It’s another month with a name! We love a month with a name. Especially a name that speaks to us so directly. What is Organic September? It’s our focus in a nutshell. We love organic food. We love consuming it and we love using it to create some of our food products. We know it’s great for us, but do we know why? It’s also good for the planet. But how exactly? Organic September was set up to answer precisely these questions to help us understand the importance of buying and consuming organic produce and how in the face of climate change, the need to improve our food systems has never been greater.
The pandemic hit everyone hard and the clear link between obesity and the most serious cases of Covid-19 were a wake-up call to many of us. Can eating organic food really help make us healthier and stronger?
What is organic? Well, let’s start with the basics:
- It’s better for wildlife
- It’s better for people
- It’s better for the planet
The team at the Soil Association set up this initiative to raise awareness of the countless ways in which we can tackle both sustainability and health problems by consuming organic produce.
The benefits of organic food and farming are clear:
- Supports biodiversity and wildlife
- Combats climate change
- Ensures the highest standards of animal welfare
- Reduces exposure to pesticides
But how exactly?
At Quattro Foods we are committed to sustainability and as organic farming may lead to a 40-50% drop in agricultural emissions by 2050, we fully support the practice and will continue to buy from local organic suppliers. Organic food is high quality and natural farming benefits people, plants, the planet and animals by using fewer pesticides and lowering the risk of plant disease through crop rotation. Due to the reduced use of synthetic fertilisers, resulting in healthier soils that store more carbon, we believe it’s the future of farming.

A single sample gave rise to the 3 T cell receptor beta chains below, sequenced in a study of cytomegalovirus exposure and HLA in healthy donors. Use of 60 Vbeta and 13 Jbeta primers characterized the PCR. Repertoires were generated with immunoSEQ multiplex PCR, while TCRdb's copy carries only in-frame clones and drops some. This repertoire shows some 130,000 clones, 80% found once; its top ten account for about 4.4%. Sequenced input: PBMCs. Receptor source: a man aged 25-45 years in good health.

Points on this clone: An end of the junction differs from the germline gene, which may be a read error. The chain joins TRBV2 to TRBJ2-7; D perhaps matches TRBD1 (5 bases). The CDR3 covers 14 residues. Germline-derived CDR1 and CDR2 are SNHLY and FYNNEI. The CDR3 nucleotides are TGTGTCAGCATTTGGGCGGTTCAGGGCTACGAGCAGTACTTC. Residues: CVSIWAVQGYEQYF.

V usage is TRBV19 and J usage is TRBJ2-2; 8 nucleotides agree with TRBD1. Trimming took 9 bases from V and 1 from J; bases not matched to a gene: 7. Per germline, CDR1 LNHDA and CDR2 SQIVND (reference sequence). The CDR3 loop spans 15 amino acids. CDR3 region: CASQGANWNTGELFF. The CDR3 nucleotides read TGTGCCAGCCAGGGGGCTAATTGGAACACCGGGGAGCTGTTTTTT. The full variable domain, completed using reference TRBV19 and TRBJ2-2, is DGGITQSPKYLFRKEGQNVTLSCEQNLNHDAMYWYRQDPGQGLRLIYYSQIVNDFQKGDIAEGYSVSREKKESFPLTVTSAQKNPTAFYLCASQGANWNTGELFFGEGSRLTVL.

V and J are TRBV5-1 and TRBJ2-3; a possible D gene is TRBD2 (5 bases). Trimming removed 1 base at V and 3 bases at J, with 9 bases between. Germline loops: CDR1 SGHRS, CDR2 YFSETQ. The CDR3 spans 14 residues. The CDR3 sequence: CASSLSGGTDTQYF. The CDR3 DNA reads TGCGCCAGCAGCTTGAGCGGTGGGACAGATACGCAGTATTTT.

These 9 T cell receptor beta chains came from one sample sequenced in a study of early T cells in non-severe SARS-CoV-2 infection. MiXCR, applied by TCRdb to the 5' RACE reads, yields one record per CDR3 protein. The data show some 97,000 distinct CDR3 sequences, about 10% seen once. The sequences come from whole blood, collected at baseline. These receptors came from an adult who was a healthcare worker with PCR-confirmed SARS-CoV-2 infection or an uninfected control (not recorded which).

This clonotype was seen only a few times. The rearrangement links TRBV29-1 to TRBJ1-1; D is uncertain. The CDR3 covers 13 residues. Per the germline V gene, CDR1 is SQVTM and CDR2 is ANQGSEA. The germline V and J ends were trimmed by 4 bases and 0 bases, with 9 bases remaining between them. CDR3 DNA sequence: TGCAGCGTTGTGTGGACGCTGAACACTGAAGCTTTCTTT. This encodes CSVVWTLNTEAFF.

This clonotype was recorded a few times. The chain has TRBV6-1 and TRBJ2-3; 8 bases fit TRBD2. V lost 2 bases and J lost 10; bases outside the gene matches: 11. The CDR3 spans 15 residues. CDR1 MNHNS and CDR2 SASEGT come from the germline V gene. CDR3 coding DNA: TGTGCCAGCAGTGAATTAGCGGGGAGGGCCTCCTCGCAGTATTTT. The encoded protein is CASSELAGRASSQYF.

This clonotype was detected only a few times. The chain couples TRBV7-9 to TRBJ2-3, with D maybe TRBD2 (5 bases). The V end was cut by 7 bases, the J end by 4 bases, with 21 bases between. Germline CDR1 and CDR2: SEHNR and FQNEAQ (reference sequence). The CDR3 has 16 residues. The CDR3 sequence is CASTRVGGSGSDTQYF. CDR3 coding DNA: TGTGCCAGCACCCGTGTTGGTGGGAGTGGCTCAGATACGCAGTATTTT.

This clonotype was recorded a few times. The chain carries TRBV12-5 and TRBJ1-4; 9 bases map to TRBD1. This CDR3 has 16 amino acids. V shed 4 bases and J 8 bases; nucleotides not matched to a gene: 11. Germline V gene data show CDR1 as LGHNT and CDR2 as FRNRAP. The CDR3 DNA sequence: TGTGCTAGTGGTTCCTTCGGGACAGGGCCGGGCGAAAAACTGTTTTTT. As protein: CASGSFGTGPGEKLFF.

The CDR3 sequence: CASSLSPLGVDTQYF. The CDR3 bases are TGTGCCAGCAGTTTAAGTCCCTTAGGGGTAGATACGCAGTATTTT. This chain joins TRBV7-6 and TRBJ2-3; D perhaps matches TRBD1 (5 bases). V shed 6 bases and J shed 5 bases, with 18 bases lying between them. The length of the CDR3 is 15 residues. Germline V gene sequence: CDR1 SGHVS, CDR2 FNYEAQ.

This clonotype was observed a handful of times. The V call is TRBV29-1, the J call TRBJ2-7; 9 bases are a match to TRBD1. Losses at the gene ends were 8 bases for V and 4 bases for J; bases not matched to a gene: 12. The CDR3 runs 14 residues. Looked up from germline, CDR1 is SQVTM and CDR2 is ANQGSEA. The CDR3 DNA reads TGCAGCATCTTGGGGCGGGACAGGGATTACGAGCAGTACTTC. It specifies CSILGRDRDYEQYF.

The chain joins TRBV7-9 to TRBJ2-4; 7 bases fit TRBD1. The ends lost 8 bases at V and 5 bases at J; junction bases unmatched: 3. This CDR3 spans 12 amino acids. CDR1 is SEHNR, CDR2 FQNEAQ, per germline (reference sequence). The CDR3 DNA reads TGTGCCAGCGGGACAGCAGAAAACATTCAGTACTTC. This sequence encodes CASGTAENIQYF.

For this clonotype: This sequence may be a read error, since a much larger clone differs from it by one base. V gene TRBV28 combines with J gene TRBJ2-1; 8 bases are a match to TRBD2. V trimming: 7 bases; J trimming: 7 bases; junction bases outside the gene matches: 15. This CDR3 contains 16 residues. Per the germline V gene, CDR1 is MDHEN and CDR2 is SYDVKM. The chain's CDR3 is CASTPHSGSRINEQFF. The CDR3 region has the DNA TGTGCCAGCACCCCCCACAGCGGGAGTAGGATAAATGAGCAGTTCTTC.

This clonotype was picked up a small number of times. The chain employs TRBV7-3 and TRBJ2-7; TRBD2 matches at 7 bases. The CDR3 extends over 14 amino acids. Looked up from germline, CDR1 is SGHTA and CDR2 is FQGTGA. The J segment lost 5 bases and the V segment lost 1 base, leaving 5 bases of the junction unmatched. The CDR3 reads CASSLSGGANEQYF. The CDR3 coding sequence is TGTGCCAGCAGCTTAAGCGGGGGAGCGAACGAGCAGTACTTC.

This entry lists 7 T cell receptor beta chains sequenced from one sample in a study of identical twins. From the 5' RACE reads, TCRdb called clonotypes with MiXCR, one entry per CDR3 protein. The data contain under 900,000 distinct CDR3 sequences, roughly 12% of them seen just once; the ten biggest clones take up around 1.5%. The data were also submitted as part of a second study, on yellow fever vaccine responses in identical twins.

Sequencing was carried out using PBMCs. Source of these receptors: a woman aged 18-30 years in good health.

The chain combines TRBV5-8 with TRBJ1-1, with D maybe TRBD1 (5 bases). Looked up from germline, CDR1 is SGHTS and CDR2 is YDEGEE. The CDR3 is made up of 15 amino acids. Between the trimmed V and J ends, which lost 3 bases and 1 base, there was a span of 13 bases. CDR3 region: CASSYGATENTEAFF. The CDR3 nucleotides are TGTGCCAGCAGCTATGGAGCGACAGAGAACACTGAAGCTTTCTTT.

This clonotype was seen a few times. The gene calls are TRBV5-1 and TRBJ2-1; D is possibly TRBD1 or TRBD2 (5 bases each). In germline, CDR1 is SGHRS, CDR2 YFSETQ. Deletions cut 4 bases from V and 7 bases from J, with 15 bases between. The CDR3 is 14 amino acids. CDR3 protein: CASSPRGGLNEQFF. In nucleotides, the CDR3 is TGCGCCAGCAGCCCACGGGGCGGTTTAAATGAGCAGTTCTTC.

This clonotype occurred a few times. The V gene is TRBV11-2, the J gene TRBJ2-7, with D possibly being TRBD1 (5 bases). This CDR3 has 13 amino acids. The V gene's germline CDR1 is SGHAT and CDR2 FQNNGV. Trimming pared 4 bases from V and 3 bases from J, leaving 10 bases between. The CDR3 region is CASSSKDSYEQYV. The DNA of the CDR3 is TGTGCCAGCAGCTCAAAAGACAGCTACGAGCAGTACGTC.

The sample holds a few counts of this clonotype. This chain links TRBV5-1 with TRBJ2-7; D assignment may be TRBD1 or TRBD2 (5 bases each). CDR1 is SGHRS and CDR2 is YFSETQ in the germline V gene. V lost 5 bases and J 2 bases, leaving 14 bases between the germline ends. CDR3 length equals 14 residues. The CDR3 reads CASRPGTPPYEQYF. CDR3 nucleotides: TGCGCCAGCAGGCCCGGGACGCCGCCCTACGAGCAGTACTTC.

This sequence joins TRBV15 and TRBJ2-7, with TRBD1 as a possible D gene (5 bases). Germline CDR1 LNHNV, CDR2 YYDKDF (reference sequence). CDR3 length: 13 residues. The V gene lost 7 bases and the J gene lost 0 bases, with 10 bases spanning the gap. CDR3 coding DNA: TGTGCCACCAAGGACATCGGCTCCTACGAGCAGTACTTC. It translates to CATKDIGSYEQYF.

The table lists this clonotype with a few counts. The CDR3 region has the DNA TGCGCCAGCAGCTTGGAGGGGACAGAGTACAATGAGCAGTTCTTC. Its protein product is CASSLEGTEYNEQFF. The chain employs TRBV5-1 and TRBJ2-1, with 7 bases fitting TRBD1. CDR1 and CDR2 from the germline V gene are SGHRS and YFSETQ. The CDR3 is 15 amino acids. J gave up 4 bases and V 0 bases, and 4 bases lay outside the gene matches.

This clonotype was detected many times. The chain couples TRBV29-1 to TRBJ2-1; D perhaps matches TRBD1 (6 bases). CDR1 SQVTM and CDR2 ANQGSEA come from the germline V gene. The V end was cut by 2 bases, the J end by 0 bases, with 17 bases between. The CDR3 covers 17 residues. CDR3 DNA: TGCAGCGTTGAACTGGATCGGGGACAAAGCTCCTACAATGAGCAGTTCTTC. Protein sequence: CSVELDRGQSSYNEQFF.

Organic farms are also more resilient to the effects of climate change as soils on organic farms store far more water, which protects against flooding and research shows significant nutritional differences between organic and non-organic farming. A study published in the British Journal of Nutrition in 2014 showed that organic milk and meat contain around 50% more omega-3 fatty acids than non-organic and that organic meat has lower concentrations of saturated fats.
So, how do we know what to buy? Anything that says organic or biodynamic on the box is great. It takes a bit of concentration in the supermarket, but it’s worth reading before you buy. Or buy directly from small producers and farmers’ markets and look out for food sourced from local suppliers, which means a reduced footprint in getting it to you, minimising the impact of transport.
Bring on Organic September and let’s work together to make change.